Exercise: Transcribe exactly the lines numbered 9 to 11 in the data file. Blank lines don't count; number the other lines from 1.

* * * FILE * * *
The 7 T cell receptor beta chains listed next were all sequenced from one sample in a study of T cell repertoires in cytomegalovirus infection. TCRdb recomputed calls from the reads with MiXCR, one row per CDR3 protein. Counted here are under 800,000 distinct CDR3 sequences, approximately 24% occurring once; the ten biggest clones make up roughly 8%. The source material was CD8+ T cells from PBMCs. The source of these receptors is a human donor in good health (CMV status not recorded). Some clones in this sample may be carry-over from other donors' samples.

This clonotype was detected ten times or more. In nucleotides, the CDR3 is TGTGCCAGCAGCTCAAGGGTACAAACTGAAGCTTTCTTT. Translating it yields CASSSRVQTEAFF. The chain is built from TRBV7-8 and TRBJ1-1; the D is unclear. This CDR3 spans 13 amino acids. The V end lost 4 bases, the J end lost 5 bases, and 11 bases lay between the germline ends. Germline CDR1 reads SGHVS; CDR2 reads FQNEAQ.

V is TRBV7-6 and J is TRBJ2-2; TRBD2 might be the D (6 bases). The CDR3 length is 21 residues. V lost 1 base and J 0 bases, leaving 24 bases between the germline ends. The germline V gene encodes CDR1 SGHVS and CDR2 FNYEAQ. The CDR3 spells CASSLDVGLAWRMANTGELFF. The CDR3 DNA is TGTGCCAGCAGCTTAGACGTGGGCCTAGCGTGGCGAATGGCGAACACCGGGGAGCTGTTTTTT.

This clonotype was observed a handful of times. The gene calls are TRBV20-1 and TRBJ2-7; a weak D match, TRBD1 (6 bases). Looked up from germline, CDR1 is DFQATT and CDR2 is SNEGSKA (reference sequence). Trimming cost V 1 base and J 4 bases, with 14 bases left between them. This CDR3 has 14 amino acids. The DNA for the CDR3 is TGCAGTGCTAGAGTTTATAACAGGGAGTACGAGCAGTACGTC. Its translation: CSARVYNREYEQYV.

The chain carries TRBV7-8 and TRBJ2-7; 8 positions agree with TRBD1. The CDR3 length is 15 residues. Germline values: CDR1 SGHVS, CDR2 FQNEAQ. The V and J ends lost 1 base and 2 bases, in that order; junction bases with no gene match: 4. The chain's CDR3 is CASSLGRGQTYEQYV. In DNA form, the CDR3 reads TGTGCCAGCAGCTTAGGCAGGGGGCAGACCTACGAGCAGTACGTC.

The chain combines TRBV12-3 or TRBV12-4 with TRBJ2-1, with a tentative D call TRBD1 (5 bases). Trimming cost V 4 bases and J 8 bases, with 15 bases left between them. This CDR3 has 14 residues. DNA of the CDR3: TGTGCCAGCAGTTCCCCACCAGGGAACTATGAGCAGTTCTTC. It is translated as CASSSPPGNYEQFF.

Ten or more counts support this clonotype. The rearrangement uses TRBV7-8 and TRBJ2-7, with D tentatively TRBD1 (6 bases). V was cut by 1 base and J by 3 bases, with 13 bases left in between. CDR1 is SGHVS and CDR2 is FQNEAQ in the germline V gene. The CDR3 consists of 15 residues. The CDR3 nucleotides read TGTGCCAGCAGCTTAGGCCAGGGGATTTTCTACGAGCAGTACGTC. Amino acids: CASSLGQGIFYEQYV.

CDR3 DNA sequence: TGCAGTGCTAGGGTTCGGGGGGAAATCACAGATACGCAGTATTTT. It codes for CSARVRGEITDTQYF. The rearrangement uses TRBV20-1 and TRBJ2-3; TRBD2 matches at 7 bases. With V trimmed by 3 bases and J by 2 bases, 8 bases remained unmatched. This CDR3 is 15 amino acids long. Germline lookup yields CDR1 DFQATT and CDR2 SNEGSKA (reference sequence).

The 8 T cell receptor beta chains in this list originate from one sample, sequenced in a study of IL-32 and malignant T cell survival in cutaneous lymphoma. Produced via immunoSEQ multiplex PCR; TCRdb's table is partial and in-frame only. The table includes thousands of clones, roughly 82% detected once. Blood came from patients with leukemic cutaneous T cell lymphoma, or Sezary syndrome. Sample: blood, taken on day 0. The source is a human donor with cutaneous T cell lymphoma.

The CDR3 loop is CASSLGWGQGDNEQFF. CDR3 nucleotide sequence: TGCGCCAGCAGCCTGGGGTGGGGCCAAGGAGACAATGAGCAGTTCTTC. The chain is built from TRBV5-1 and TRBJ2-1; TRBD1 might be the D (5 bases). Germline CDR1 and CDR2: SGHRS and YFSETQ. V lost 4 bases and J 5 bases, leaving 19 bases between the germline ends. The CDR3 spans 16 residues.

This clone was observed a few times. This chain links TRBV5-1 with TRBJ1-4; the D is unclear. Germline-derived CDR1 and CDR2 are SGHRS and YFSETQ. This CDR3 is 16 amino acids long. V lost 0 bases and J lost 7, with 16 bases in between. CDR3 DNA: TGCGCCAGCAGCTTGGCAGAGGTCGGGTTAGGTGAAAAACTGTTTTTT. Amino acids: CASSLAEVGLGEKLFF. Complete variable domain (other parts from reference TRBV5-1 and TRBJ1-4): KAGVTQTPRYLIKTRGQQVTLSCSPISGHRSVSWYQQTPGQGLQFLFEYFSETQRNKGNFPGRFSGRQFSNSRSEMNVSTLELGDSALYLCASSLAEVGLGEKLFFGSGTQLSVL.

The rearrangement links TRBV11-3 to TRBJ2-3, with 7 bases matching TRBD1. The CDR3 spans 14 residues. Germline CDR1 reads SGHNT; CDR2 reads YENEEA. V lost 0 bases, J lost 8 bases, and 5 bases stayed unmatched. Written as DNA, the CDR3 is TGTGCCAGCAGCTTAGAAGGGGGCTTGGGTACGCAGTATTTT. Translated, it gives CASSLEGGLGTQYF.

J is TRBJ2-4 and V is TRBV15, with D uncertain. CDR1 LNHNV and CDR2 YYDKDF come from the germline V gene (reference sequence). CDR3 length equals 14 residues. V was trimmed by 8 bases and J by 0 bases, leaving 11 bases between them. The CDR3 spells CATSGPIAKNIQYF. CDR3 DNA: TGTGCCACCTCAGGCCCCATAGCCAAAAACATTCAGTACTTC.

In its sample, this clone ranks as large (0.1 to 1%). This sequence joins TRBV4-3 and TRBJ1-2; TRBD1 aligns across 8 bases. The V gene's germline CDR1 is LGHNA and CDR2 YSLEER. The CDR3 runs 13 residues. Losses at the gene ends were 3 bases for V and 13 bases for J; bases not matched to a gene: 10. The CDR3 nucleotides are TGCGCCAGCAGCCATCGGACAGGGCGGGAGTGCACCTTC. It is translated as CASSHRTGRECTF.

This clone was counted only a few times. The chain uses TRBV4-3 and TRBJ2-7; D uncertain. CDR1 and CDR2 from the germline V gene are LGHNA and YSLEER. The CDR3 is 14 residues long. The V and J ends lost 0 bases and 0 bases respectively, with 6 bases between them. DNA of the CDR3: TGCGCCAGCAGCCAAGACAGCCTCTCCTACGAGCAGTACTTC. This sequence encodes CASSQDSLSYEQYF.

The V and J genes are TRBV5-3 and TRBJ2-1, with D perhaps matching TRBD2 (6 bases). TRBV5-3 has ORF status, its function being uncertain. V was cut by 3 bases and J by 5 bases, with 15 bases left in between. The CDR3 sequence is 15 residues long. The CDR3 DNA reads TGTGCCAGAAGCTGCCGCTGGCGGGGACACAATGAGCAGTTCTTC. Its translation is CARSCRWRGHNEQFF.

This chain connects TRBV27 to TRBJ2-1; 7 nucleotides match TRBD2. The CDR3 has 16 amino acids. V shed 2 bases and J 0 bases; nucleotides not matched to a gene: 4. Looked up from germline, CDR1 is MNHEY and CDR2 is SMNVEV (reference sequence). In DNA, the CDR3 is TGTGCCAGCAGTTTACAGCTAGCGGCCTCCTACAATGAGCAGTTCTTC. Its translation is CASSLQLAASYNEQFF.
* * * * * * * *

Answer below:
The 8 T cell receptor beta chains in this list originate from one sample, sequenced in a study of IL-32 and malignant T cell survival in cutaneous lymphoma. Produced via immunoSEQ multiplex PCR; TCRdb's table is partial and in-frame only. The table includes thousands of clones, roughly 82% detected once. Blood came from patients with leukemic cutaneous T cell lymphoma, or Sezary syndrome. Sample: blood, taken on day 0. The source is a human donor with cutaneous T cell lymphoma.

The CDR3 loop is CASSLGWGQGDNEQFF. CDR3 nucleotide sequence: TGCGCCAGCAGCCTGGGGTGGGGCCAAGGAGACAATGAGCAGTTCTTC. The chain is built from TRBV5-1 and TRBJ2-1; TRBD1 might be the D (5 bases). Germline CDR1 and CDR2: SGHRS and YFSETQ. V lost 4 bases and J 5 bases, leaving 19 bases between the germline ends. The CDR3 spans 16 residues.

This clone was observed a few times. This chain links TRBV5-1 with TRBJ1-4; the D is unclear. Germline-derived CDR1 and CDR2 are SGHRS and YFSETQ. This CDR3 is 16 amino acids long. V lost 0 bases and J lost 7, with 16 bases in between. CDR3 DNA: TGCGCCAGCAGCTTGGCAGAGGTCGGGTTAGGTGAAAAACTGTTTTTT. Amino acids: CASSLAEVGLGEKLFF. Complete variable domain (other parts from reference TRBV5-1 and TRBJ1-4): KAGVTQTPRYLIKTRGQQVTLSCSPISGHRSVSWYQQTPGQGLQFLFEYFSETQRNKGNFPGRFSGRQFSNSRSEMNVSTLELGDSALYLCASSLAEVGLGEKLFFGSGTQLSVL.